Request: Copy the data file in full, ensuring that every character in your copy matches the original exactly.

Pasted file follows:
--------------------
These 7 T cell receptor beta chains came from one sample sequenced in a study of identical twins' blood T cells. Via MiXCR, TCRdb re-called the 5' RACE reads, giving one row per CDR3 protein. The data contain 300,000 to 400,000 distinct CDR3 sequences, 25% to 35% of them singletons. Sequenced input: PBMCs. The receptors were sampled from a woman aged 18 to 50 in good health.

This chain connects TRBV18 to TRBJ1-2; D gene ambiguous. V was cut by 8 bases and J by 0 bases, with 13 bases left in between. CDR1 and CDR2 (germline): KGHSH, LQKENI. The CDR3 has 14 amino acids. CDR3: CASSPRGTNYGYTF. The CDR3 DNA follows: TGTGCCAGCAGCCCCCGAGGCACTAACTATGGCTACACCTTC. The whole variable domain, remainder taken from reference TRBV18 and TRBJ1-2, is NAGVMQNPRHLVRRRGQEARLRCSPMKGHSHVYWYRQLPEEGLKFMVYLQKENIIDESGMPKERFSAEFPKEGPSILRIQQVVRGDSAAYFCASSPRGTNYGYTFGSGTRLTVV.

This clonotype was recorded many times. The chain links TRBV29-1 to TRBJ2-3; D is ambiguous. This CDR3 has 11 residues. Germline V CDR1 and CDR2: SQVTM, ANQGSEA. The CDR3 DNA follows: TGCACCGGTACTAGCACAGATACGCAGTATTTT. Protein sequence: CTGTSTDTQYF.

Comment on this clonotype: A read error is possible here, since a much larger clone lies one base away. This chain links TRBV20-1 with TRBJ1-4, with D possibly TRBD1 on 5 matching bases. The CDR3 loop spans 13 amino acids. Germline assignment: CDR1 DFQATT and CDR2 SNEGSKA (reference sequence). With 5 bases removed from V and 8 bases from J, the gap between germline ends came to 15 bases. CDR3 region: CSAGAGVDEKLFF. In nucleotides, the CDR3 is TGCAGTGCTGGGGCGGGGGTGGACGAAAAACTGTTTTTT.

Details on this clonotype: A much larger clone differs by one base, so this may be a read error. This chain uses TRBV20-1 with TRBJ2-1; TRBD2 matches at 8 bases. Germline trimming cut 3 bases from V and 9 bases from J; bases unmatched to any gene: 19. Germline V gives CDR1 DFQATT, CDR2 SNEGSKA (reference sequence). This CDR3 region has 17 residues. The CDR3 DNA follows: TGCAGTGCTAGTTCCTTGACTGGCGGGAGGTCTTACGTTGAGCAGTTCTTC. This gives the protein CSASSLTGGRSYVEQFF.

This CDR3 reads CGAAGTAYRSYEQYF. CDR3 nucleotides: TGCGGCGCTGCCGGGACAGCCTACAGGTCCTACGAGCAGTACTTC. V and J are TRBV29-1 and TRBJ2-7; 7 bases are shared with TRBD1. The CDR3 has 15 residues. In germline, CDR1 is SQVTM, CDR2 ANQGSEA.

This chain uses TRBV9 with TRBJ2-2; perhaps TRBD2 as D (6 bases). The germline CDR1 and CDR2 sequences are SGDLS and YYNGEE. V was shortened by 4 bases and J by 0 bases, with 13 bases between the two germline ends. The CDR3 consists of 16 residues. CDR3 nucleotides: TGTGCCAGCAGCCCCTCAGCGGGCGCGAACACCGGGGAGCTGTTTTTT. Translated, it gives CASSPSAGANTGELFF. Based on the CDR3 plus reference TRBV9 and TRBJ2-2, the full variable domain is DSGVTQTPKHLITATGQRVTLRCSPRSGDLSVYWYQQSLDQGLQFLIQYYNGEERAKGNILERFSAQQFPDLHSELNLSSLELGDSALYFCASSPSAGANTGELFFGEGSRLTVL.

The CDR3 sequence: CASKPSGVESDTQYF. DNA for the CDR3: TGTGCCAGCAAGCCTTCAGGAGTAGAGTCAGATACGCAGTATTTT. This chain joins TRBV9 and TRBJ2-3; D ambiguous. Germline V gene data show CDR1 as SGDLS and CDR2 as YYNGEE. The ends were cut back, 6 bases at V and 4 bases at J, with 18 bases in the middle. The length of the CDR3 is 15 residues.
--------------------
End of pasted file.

These 7 T cell receptor beta chains came from one sample sequenced in a study of identical twins' blood T cells. Via MiXCR, TCRdb re-called the 5' RACE reads, giving one row per CDR3 protein. The data contain 300,000 to 400,000 distinct CDR3 sequences, 25% to 35% of them singletons. Sequenced input: PBMCs. The receptors were sampled from a woman aged 18 to 50 in good health.

This chain connects TRBV18 to TRBJ1-2; D gene ambiguous. V was cut by 8 bases and J by 0 bases, with 13 bases left in between. CDR1 and CDR2 (germline): KGHSH, LQKENI. The CDR3 has 14 amino acids. CDR3: CASSPRGTNYGYTF. The CDR3 DNA follows: TGTGCCAGCAGCCCCCGAGGCACTAACTATGGCTACACCTTC. The whole variable domain, remainder taken from reference TRBV18 and TRBJ1-2, is NAGVMQNPRHLVRRRGQEARLRCSPMKGHSHVYWYRQLPEEGLKFMVYLQKENIIDESGMPKERFSAEFPKEGPSILRIQQVVRGDSAAYFCASSPRGTNYGYTFGSGTRLTVV.

This clonotype was recorded many times. The chain links TRBV29-1 to TRBJ2-3; D is ambiguous. This CDR3 has 11 residues. Germline V CDR1 and CDR2: SQVTM, ANQGSEA. The CDR3 DNA follows: TGCACCGGTACTAGCACAGATACGCAGTATTTT. Protein sequence: CTGTSTDTQYF.

Comment on this clonotype: A read error is possible here, since a much larger clone lies one base away. This chain links TRBV20-1 with TRBJ1-4, with D possibly TRBD1 on 5 matching bases. The CDR3 loop spans 13 amino acids. Germline assignment: CDR1 DFQATT and CDR2 SNEGSKA (reference sequence). With 5 bases removed from V and 8 bases from J, the gap between germline ends came to 15 bases. CDR3 region: CSAGAGVDEKLFF. In nucleotides, the CDR3 is TGCAGTGCTGGGGCGGGGGTGGACGAAAAACTGTTTTTT.

Details on this clonotype: A much larger clone differs by one base, so this may be a read error. This chain uses TRBV20-1 with TRBJ2-1; TRBD2 matches at 8 bases. Germline trimming cut 3 bases from V and 9 bases from J; bases unmatched to any gene: 19. Germline V gives CDR1 DFQATT, CDR2 SNEGSKA (reference sequence). This CDR3 region has 17 residues. The CDR3 DNA follows: TGCAGTGCTAGTTCCTTGACTGGCGGGAGGTCTTACGTTGAGCAGTTCTTC. This gives the protein CSASSLTGGRSYVEQFF.

This CDR3 reads CGAAGTAYRSYEQYF. CDR3 nucleotides: TGCGGCGCTGCCGGGACAGCCTACAGGTCCTACGAGCAGTACTTC. V and J are TRBV29-1 and TRBJ2-7; 7 bases are shared with TRBD1. The CDR3 has 15 residues. In germline, CDR1 is SQVTM, CDR2 ANQGSEA.

This chain uses TRBV9 with TRBJ2-2; perhaps TRBD2 as D (6 bases). The germline CDR1 and CDR2 sequences are SGDLS and YYNGEE. V was shortened by 4 bases and J by 0 bases, with 13 bases between the two germline ends. The CDR3 consists of 16 residues. CDR3 nucleotides: TGTGCCAGCAGCCCCTCAGCGGGCGCGAACACCGGGGAGCTGTTTTTT. Translated, it gives CASSPSAGANTGELFF. Based on the CDR3 plus reference TRBV9 and TRBJ2-2, the full variable domain is DSGVTQTPKHLITATGQRVTLRCSPRSGDLSVYWYQQSLDQGLQFLIQYYNGEERAKGNILERFSAQQFPDLHSELNLSSLELGDSALYFCASSPSAGANTGELFFGEGSRLTVL.

The CDR3 sequence: CASKPSGVESDTQYF. DNA for the CDR3: TGTGCCAGCAAGCCTTCAGGAGTAGAGTCAGATACGCAGTATTTT. This chain joins TRBV9 and TRBJ2-3; D ambiguous. Germline V gene data show CDR1 as SGDLS and CDR2 as YYNGEE. The ends were cut back, 6 bases at V and 4 bases at J, with 18 bases in the middle. The length of the CDR3 is 15 residues.